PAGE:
[End of excerpt]
Irony; lack of irony: Depends on who observes
The quoted text (above) refers to the authors’ sense of irony, with regard to the innovations that have taken place in urban slums in the world’s largest cities. Speaking for myself, I see no irony, with regard to the matter at hand. A related resource, in the event the matter at hand interests a person, is Fragile Dwelling (2000).
Well-organized book makes for great end-user experience
Each chapter features a conclusion that summarizes the discussion. The book also features a concluding overview that wraps up the key themes, which are easy for the reader to grasp. It is clear that much thought and planning has been devoted to the structure of the book, and the presentation of its central message.
I enjoy this book. I’m reminded of what I have learned some years, which is that the quality of the script matters; the quality of the strategic thinking matters; and the effort that goes into the creation of a work is what is communicated, in anything that a person encounters, by the work. I’m reminded, in this context, of what The New Yorker was like in days gone by, as outlined from the vantage point (p. 12), at any rate, of Gone: The Last Days of the New Yorker (1999):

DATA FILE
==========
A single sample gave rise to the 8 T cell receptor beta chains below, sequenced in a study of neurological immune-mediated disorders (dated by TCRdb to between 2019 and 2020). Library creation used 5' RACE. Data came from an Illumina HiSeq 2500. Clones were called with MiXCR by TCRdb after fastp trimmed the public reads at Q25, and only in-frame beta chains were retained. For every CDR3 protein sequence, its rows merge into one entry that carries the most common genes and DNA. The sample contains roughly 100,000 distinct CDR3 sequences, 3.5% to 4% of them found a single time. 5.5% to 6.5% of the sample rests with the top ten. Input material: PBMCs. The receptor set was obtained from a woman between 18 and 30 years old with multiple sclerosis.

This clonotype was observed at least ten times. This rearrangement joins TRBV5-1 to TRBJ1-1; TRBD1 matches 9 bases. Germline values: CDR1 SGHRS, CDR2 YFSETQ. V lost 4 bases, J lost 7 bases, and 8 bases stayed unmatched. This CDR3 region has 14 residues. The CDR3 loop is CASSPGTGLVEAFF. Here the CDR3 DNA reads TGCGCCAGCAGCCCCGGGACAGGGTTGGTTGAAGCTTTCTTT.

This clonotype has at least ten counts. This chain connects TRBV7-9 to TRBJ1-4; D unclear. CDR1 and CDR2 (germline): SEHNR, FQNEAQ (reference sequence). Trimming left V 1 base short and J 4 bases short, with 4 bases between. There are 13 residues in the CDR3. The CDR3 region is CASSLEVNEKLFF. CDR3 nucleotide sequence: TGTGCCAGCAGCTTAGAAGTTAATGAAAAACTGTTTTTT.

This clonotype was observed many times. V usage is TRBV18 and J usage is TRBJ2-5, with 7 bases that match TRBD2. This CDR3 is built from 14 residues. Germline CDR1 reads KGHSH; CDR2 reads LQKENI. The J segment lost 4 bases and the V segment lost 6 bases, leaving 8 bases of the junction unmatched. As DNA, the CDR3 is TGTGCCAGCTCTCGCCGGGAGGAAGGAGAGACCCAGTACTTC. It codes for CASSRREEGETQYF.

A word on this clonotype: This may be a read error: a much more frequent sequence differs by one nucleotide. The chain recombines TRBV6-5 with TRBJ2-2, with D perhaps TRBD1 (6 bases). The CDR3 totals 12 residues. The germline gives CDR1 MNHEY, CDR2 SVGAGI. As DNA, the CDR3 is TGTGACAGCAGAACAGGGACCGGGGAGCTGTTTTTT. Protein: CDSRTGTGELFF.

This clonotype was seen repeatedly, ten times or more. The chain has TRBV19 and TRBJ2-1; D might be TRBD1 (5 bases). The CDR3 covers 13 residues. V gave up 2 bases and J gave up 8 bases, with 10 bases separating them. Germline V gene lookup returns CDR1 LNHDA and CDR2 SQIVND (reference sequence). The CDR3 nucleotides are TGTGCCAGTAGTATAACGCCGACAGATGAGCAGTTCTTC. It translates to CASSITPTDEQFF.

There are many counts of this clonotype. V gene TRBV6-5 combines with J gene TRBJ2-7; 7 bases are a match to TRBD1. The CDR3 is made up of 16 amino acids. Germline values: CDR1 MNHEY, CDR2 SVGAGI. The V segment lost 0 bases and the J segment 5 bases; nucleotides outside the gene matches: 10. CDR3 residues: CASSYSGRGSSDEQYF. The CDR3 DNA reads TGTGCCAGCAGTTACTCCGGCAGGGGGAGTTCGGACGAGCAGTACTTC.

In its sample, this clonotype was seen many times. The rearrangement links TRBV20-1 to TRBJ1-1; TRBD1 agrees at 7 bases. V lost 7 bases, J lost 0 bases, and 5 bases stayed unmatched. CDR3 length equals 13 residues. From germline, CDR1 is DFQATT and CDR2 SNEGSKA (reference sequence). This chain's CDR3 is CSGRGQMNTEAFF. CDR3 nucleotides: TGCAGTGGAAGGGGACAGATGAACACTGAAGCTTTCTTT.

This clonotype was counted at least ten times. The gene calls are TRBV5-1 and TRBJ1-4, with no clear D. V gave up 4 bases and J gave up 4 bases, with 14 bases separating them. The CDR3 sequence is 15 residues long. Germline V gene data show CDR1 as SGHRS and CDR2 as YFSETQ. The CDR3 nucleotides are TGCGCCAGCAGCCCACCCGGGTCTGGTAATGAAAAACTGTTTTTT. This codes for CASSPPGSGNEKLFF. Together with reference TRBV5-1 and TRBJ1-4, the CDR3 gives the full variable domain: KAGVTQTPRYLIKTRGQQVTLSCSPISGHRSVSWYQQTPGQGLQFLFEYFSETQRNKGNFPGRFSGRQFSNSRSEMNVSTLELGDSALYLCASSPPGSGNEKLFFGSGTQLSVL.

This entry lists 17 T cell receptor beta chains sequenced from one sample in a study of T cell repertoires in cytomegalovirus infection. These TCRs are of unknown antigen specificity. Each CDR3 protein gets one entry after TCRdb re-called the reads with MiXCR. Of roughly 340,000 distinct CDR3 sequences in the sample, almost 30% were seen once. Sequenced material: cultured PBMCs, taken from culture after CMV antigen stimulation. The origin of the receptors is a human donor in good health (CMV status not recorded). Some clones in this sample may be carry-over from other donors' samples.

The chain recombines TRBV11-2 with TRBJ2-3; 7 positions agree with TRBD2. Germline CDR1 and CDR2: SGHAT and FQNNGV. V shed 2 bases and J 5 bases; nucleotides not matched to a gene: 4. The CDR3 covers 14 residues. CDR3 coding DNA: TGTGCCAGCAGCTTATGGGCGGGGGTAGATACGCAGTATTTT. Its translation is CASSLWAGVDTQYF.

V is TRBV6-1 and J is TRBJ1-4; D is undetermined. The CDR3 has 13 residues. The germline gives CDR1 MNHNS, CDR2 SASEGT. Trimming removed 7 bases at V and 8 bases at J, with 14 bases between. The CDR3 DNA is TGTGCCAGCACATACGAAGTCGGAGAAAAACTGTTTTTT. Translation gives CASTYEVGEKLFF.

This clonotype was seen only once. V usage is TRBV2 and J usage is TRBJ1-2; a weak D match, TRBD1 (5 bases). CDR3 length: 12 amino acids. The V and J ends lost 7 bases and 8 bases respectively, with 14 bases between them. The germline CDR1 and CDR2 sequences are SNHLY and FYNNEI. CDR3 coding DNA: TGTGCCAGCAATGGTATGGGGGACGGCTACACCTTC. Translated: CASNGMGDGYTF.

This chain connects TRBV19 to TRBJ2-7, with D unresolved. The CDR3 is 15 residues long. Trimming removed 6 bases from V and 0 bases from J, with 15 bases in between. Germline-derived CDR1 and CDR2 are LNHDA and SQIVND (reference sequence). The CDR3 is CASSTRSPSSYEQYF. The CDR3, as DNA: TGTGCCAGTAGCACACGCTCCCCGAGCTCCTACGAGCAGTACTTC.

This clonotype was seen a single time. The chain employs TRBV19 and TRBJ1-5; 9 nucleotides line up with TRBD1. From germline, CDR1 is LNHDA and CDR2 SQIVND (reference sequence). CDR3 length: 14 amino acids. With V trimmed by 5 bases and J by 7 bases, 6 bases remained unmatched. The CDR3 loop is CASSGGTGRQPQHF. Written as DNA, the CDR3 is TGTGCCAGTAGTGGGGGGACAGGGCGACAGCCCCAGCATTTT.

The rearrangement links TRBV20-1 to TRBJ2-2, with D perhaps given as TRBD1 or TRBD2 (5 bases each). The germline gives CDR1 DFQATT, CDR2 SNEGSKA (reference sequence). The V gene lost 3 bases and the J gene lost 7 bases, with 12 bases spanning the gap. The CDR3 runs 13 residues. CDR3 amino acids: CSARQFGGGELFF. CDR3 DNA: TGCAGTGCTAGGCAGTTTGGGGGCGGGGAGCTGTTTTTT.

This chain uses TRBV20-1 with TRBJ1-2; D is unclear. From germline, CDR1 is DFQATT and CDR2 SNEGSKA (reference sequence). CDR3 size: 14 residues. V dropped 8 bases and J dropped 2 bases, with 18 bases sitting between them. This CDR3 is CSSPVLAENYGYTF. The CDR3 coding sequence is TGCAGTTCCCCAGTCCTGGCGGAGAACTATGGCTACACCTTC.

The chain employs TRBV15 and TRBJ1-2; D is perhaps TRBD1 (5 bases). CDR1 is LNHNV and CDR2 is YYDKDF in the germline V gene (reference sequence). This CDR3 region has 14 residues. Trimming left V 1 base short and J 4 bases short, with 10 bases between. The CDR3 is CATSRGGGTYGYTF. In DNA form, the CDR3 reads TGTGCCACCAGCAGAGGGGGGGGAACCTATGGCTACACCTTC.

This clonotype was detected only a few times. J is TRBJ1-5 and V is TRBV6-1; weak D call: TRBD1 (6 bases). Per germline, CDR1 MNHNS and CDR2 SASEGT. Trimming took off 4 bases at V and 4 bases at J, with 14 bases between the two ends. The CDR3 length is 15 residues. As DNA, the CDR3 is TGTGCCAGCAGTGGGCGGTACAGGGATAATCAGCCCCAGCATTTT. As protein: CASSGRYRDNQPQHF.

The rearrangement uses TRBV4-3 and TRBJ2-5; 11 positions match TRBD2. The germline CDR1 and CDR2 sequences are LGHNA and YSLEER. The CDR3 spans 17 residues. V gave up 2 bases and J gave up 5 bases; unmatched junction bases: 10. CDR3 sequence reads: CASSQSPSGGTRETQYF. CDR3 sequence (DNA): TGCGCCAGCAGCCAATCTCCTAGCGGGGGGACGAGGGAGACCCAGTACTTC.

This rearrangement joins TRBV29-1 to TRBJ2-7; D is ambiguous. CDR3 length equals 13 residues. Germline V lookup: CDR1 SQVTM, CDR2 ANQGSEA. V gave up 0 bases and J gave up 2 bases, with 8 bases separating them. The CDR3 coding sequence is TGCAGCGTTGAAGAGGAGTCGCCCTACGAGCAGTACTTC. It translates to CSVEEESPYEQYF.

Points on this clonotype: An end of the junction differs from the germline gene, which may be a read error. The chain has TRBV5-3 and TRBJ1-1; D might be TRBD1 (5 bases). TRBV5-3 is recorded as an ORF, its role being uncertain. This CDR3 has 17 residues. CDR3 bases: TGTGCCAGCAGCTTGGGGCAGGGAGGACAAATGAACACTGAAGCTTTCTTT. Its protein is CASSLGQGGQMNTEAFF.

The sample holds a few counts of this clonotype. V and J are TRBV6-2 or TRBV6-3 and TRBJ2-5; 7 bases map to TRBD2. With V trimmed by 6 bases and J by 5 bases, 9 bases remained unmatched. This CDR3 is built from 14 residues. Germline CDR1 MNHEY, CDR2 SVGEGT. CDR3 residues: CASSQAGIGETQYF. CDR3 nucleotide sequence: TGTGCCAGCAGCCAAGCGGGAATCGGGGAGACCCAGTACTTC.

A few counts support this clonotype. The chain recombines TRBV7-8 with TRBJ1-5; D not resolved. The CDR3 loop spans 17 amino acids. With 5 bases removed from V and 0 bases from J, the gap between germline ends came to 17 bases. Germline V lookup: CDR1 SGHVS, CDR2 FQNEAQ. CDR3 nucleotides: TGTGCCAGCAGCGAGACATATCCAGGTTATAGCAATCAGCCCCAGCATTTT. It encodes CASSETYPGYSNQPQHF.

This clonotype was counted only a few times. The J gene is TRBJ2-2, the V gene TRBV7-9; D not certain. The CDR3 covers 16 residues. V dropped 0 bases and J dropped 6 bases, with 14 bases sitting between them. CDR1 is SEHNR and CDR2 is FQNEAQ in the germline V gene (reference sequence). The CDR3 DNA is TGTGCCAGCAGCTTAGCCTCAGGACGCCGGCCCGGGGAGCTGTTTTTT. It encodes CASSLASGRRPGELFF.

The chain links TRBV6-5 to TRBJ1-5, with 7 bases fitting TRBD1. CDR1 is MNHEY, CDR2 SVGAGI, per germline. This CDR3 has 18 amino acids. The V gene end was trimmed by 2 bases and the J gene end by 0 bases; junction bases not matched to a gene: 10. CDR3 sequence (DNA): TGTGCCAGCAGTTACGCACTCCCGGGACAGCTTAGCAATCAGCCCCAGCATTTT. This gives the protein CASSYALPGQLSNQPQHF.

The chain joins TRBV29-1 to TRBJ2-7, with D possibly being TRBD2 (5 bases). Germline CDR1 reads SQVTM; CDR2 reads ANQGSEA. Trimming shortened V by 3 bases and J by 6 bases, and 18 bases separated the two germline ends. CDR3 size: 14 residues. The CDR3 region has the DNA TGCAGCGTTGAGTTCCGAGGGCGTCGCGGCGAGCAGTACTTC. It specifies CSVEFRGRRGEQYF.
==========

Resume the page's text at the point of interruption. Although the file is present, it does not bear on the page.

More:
“The facts had been checked; the prose was adequate. The level of attack, the effort devoted to the piece, was likely to be high.”
A May 15, 2015 CBC article, which ties in with topics addressed in the above-noted book, is entitled: “Act locally to counter climate change: New report says that environmental change works best at community level.”
The above-noted book is among the more cogent, refreshing, and powerful overviews about the nature of things – or more precisely, about the intricate and exquisite interconnectedness of things – that I have encountered. The frames of reference advanced in it offer a way of looking at things that enables a person to picture environmentalism, sustainability, and debt in ways that may not have occurred to a person, prior to gaining familiarity with the concepts presented in the study.